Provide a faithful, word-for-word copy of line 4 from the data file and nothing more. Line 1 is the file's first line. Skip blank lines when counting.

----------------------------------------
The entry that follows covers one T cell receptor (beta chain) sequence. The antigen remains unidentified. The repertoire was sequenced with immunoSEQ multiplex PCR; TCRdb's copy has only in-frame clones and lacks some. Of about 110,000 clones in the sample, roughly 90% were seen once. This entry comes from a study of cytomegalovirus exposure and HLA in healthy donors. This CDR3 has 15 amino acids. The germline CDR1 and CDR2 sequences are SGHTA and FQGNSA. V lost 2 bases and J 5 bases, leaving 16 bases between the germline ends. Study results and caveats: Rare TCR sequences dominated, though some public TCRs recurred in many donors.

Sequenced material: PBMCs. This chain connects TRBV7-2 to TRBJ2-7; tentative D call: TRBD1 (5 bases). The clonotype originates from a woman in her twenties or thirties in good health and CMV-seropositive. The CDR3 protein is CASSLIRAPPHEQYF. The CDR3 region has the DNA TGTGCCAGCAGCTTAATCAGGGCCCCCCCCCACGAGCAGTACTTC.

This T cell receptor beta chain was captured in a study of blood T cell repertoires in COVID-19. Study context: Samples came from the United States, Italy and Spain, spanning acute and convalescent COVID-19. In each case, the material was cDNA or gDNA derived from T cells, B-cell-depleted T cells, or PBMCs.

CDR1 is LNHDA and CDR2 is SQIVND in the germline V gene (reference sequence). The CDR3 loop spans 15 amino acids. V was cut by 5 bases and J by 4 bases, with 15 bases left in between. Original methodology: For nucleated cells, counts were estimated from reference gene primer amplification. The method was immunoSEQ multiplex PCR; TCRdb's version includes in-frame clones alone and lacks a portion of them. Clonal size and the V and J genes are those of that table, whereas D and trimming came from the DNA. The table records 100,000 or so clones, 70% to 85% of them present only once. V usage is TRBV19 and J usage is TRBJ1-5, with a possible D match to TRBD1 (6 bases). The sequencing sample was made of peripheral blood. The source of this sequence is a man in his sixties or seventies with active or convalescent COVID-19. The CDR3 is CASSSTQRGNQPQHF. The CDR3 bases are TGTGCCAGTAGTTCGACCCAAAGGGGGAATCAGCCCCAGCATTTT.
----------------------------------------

CDR1 is LNHDA and CDR2 is SQIVND in the germline V gene (reference sequence). The CDR3 loop spans 15 amino acids. V was cut by 5 bases and J by 4 bases, with 15 bases left in between. Original methodology: For nucleated cells, counts were estimated from reference gene primer amplification. The method was immunoSEQ multiplex PCR; TCRdb's version includes in-frame clones alone and lacks a portion of them. Clonal size and the V and J genes are those of that table, whereas D and trimming came from the DNA. The table records 100,000 or so clones, 70% to 85% of them present only once. V usage is TRBV19 and J usage is TRBJ1-5, with a possible D match to TRBD1 (6 bases). The sequencing sample was made of peripheral blood. The source of this sequence is a man in his sixties or seventies with active or convalescent COVID-19. The CDR3 is CASSSTQRGNQPQHF. The CDR3 bases are TGTGCCAGTAGTTCGACCCAAAGGGGGAATCAGCCCCAGCATTTT.